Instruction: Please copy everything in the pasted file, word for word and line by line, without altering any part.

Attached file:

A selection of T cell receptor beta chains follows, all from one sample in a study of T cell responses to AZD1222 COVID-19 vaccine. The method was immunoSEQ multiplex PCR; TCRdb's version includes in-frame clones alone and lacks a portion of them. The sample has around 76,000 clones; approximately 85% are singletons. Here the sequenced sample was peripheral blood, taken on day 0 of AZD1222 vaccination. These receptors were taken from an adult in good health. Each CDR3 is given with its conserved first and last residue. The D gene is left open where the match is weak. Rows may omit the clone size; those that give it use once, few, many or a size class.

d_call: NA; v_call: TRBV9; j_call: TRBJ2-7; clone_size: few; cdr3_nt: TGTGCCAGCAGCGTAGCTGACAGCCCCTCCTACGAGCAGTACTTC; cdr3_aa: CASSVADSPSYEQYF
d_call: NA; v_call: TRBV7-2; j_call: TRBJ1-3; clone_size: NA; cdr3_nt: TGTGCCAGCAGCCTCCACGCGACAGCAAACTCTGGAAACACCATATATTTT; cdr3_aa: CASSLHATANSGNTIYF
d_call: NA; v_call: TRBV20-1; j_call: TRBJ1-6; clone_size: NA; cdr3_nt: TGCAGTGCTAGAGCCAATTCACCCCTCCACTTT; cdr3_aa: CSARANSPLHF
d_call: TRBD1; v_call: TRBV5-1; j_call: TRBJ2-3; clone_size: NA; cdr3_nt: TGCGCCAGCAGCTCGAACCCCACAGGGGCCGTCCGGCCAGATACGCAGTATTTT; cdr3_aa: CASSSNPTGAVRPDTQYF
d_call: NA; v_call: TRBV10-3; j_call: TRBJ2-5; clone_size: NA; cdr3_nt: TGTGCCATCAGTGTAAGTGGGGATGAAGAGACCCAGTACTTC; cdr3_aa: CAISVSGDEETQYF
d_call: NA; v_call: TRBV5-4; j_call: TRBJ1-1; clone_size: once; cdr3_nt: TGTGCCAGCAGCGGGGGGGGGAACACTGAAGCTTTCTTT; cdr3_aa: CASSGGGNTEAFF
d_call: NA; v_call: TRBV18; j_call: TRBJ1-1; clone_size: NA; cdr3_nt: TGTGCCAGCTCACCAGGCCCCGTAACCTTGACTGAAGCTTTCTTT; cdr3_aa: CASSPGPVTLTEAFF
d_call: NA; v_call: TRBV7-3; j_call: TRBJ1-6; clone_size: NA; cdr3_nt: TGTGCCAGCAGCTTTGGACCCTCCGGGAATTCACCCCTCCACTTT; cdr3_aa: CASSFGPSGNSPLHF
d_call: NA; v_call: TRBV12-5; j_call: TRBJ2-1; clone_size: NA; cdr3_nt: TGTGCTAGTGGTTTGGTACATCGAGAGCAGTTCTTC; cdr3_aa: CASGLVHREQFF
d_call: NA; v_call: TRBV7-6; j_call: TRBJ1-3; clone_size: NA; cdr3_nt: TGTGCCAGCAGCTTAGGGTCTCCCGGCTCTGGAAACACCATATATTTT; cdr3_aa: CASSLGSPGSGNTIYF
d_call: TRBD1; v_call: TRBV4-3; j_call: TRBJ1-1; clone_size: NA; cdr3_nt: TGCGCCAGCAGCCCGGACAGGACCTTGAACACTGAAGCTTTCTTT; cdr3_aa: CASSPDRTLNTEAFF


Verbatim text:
A selection of T cell receptor beta chains follows, all from one sample in a study of T cell responses to AZD1222 COVID-19 vaccine. The method was immunoSEQ multiplex PCR; TCRdb's version includes in-frame clones alone and lacks a portion of them. The sample has around 76,000 clones; approximately 85% are singletons. Here the sequenced sample was peripheral blood, taken on day 0 of AZD1222 vaccination. These receptors were taken from an adult in good health. Each CDR3 is given with its conserved first and last residue. The D gene is left open where the match is weak. Rows may omit the clone size; those that give it use once, few, many or a size class.

d_call: NA; v_call: TRBV9; j_call: TRBJ2-7; clone_size: few; cdr3_nt: TGTGCCAGCAGCGTAGCTGACAGCCCCTCCTACGAGCAGTACTTC; cdr3_aa: CASSVADSPSYEQYF
d_call: NA; v_call: TRBV7-2; j_call: TRBJ1-3; clone_size: NA; cdr3_nt: TGTGCCAGCAGCCTCCACGCGACAGCAAACTCTGGAAACACCATATATTTT; cdr3_aa: CASSLHATANSGNTIYF
d_call: NA; v_call: TRBV20-1; j_call: TRBJ1-6; clone_size: NA; cdr3_nt: TGCAGTGCTAGAGCCAATTCACCCCTCCACTTT; cdr3_aa: CSARANSPLHF
d_call: TRBD1; v_call: TRBV5-1; j_call: TRBJ2-3; clone_size: NA; cdr3_nt: TGCGCCAGCAGCTCGAACCCCACAGGGGCCGTCCGGCCAGATACGCAGTATTTT; cdr3_aa: CASSSNPTGAVRPDTQYF
d_call: NA; v_call: TRBV10-3; j_call: TRBJ2-5; clone_size: NA; cdr3_nt: TGTGCCATCAGTGTAAGTGGGGATGAAGAGACCCAGTACTTC; cdr3_aa: CAISVSGDEETQYF
d_call: NA; v_call: TRBV5-4; j_call: TRBJ1-1; clone_size: once; cdr3_nt: TGTGCCAGCAGCGGGGGGGGGAACACTGAAGCTTTCTTT; cdr3_aa: CASSGGGNTEAFF
d_call: NA; v_call: TRBV18; j_call: TRBJ1-1; clone_size: NA; cdr3_nt: TGTGCCAGCTCACCAGGCCCCGTAACCTTGACTGAAGCTTTCTTT; cdr3_aa: CASSPGPVTLTEAFF
d_call: NA; v_call: TRBV7-3; j_call: TRBJ1-6; clone_size: NA; cdr3_nt: TGTGCCAGCAGCTTTGGACCCTCCGGGAATTCACCCCTCCACTTT; cdr3_aa: CASSFGPSGNSPLHF
d_call: NA; v_call: TRBV12-5; j_call: TRBJ2-1; clone_size: NA; cdr3_nt: TGTGCTAGTGGTTTGGTACATCGAGAGCAGTTCTTC; cdr3_aa: CASGLVHREQFF
d_call: NA; v_call: TRBV7-6; j_call: TRBJ1-3; clone_size: NA; cdr3_nt: TGTGCCAGCAGCTTAGGGTCTCCCGGCTCTGGAAACACCATATATTTT; cdr3_aa: CASSLGSPGSGNTIYF
d_call: TRBD1; v_call: TRBV4-3; j_call: TRBJ1-1; clone_size: NA; cdr3_nt: TGCGCCAGCAGCCCGGACAGGACCTTGAACACTGAAGCTTTCTTT; cdr3_aa: CASSPDRTLNTEAFF